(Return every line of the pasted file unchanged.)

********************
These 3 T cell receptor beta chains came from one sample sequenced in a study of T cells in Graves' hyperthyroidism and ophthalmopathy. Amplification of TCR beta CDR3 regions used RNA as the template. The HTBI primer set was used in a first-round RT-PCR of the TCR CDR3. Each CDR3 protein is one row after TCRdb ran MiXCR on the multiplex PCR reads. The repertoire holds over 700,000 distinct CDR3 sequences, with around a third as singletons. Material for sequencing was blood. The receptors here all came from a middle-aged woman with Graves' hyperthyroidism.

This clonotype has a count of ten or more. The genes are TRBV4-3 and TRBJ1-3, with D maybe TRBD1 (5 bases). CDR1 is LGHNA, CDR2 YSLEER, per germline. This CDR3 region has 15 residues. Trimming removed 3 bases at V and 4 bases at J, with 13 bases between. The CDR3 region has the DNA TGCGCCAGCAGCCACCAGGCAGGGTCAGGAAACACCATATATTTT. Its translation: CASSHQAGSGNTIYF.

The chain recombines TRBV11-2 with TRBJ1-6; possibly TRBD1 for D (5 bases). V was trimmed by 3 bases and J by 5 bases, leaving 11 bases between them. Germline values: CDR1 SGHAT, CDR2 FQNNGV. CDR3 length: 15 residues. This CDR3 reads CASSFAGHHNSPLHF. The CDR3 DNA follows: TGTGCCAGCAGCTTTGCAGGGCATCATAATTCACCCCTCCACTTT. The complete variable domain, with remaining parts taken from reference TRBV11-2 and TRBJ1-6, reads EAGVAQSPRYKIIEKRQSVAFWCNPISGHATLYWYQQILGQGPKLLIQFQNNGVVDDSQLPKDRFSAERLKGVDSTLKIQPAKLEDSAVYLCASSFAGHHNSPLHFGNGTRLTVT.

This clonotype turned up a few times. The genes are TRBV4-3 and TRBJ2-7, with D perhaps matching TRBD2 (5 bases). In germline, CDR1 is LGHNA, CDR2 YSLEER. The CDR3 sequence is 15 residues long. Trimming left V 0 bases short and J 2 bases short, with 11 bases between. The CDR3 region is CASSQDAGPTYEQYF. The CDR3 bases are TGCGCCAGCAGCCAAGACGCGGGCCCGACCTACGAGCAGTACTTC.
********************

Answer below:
These 3 T cell receptor beta chains came from one sample sequenced in a study of T cells in Graves' hyperthyroidism and ophthalmopathy. Amplification of TCR beta CDR3 regions used RNA as the template. The HTBI primer set was used in a first-round RT-PCR of the TCR CDR3. Each CDR3 protein is one row after TCRdb ran MiXCR on the multiplex PCR reads. The repertoire holds over 700,000 distinct CDR3 sequences, with around a third as singletons. Material for sequencing was blood. The receptors here all came from a middle-aged woman with Graves' hyperthyroidism.

This clonotype has a count of ten or more. The genes are TRBV4-3 and TRBJ1-3, with D maybe TRBD1 (5 bases). CDR1 is LGHNA, CDR2 YSLEER, per germline. This CDR3 region has 15 residues. Trimming removed 3 bases at V and 4 bases at J, with 13 bases between. The CDR3 region has the DNA TGCGCCAGCAGCCACCAGGCAGGGTCAGGAAACACCATATATTTT. Its translation: CASSHQAGSGNTIYF.

The chain recombines TRBV11-2 with TRBJ1-6; possibly TRBD1 for D (5 bases). V was trimmed by 3 bases and J by 5 bases, leaving 11 bases between them. Germline values: CDR1 SGHAT, CDR2 FQNNGV. CDR3 length: 15 residues. This CDR3 reads CASSFAGHHNSPLHF. The CDR3 DNA follows: TGTGCCAGCAGCTTTGCAGGGCATCATAATTCACCCCTCCACTTT. The complete variable domain, with remaining parts taken from reference TRBV11-2 and TRBJ1-6, reads EAGVAQSPRYKIIEKRQSVAFWCNPISGHATLYWYQQILGQGPKLLIQFQNNGVVDDSQLPKDRFSAERLKGVDSTLKIQPAKLEDSAVYLCASSFAGHHNSPLHFGNGTRLTVT.

This clonotype turned up a few times. The genes are TRBV4-3 and TRBJ2-7, with D perhaps matching TRBD2 (5 bases). In germline, CDR1 is LGHNA, CDR2 YSLEER. The CDR3 sequence is 15 residues long. Trimming left V 0 bases short and J 2 bases short, with 11 bases between. The CDR3 region is CASSQDAGPTYEQYF. The CDR3 bases are TGCGCCAGCAGCCAAGACGCGGGCCCGACCTACGAGCAGTACTTC.